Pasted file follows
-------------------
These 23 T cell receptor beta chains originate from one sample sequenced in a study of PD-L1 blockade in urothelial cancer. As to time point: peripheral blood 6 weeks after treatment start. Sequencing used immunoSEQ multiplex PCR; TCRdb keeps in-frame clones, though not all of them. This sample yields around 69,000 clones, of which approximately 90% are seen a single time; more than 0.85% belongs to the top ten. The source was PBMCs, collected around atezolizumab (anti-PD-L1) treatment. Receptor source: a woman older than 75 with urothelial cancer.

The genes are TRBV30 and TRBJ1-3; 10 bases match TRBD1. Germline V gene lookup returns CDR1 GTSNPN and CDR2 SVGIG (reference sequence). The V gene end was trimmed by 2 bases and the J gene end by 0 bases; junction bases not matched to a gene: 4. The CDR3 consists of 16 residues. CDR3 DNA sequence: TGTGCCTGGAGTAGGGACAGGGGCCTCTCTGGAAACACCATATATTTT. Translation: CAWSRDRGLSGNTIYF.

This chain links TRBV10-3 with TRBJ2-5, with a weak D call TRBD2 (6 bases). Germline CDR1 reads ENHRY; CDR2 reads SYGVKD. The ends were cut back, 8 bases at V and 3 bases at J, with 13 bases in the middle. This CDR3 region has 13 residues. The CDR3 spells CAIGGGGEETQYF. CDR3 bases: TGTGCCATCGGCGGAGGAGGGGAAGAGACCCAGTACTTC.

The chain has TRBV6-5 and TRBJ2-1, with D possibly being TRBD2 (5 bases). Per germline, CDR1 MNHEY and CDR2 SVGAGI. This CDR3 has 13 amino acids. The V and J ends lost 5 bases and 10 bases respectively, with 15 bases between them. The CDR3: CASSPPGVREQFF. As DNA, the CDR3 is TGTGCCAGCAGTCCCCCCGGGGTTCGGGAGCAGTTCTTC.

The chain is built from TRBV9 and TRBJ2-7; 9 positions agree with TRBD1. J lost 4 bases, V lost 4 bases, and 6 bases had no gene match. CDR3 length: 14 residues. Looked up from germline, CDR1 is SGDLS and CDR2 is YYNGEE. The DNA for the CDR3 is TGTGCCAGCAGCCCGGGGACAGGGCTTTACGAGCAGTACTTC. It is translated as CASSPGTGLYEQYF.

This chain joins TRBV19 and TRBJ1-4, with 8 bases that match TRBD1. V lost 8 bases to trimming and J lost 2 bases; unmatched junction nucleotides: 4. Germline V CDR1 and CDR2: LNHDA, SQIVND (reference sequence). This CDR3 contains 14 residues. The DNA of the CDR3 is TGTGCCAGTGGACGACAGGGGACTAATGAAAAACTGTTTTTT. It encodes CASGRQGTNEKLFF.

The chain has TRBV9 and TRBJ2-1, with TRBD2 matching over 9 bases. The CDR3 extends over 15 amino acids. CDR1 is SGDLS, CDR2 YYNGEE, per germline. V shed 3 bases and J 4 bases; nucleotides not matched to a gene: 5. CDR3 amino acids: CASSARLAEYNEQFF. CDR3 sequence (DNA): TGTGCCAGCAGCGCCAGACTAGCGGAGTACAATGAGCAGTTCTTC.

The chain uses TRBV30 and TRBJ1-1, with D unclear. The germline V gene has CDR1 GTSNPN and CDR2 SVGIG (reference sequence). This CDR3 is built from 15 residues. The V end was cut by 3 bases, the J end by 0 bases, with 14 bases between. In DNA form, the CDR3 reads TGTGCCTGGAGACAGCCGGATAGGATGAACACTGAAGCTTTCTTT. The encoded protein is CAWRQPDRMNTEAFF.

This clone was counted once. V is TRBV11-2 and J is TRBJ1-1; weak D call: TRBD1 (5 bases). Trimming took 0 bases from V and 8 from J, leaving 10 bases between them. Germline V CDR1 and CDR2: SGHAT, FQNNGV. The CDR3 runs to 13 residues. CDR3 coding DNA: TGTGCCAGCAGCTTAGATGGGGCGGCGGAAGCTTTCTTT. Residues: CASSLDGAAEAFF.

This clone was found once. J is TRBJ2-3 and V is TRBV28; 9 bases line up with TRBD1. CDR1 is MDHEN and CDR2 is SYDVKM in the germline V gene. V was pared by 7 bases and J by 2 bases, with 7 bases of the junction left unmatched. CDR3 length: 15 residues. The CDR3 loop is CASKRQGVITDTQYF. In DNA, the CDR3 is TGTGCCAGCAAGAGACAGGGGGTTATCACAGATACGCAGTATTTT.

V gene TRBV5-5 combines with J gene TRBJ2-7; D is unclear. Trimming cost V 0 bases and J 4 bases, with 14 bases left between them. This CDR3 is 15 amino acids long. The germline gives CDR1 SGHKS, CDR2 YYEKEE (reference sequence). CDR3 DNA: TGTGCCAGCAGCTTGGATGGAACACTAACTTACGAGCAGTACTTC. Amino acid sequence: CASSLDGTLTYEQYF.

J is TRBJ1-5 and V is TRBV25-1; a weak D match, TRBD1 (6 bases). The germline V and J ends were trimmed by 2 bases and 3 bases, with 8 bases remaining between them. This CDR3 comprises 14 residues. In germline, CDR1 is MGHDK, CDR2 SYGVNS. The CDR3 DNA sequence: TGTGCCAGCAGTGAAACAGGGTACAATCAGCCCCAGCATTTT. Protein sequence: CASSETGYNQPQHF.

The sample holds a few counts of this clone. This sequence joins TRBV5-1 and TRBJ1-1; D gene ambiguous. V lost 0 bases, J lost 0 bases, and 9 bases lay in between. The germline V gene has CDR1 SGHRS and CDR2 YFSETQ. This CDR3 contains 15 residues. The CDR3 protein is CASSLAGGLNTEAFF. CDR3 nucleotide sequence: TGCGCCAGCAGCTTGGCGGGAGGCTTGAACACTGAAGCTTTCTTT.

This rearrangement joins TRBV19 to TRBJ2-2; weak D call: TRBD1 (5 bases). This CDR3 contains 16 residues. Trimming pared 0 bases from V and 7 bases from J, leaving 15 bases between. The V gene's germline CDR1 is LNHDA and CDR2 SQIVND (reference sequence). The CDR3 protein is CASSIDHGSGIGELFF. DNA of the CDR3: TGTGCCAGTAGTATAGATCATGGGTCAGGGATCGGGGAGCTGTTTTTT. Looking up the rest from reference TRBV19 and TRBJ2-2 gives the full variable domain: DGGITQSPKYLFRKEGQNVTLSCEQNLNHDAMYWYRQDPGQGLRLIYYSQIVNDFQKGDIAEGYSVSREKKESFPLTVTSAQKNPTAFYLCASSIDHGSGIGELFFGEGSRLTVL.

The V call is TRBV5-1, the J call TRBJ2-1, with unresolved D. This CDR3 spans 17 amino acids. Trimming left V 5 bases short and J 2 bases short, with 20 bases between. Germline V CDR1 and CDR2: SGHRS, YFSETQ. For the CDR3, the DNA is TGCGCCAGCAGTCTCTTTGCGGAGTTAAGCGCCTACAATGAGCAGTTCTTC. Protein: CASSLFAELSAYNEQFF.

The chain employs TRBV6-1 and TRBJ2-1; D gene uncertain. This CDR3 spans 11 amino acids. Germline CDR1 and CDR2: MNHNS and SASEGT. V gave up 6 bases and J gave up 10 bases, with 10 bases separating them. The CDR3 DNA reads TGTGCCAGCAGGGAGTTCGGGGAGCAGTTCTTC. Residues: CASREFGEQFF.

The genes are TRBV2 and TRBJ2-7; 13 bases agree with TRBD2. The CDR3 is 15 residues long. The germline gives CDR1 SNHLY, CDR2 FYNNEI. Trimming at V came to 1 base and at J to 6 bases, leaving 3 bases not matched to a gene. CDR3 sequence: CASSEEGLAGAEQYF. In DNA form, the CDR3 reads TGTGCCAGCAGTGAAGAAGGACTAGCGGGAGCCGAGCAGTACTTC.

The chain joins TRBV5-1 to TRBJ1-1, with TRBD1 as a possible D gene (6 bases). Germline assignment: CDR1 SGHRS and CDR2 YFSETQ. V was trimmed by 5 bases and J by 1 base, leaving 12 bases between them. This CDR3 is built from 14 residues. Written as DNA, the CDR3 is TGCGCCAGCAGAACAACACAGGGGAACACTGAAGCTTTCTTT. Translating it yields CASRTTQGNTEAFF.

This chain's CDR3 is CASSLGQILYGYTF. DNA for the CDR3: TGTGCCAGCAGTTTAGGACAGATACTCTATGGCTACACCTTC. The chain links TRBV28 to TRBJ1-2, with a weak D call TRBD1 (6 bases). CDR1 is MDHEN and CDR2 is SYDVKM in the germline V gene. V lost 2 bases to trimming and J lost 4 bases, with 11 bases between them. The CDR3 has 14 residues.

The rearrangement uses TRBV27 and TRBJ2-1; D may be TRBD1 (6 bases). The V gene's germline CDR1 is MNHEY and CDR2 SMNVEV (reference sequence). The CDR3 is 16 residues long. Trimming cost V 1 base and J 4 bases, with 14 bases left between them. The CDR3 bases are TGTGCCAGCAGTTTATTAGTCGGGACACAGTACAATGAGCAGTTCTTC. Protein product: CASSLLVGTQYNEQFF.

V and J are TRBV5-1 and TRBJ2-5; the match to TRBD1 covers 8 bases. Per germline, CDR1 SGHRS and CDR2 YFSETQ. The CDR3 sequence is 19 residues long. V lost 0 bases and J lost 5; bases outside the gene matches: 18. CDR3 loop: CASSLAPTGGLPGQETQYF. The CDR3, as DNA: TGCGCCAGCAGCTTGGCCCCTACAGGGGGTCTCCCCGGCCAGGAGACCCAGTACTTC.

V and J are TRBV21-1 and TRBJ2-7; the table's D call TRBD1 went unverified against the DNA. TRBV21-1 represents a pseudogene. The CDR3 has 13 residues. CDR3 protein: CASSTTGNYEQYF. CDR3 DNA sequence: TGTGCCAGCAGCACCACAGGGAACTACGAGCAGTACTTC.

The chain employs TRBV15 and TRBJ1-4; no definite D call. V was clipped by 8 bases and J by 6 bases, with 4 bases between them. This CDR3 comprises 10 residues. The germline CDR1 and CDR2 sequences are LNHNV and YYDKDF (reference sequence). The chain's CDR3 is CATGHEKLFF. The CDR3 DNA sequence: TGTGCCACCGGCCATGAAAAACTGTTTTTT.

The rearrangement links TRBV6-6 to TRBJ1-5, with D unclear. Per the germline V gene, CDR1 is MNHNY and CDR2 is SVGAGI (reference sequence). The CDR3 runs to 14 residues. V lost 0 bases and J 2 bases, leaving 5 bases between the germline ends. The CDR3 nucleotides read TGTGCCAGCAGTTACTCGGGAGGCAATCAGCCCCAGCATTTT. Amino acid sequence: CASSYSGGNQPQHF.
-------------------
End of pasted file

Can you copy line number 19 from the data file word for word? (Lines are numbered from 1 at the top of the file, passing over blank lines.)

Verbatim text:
This chain's CDR3 is CASSLGQILYGYTF. DNA for the CDR3: TGTGCCAGCAGTTTAGGACAGATACTCTATGGCTACACCTTC. The chain links TRBV28 to TRBJ1-2, with a weak D call TRBD1 (6 bases). CDR1 is MDHEN and CDR2 is SYDVKM in the germline V gene. V lost 2 bases to trimming and J lost 4 bases, with 11 bases between them. The CDR3 has 14 residues.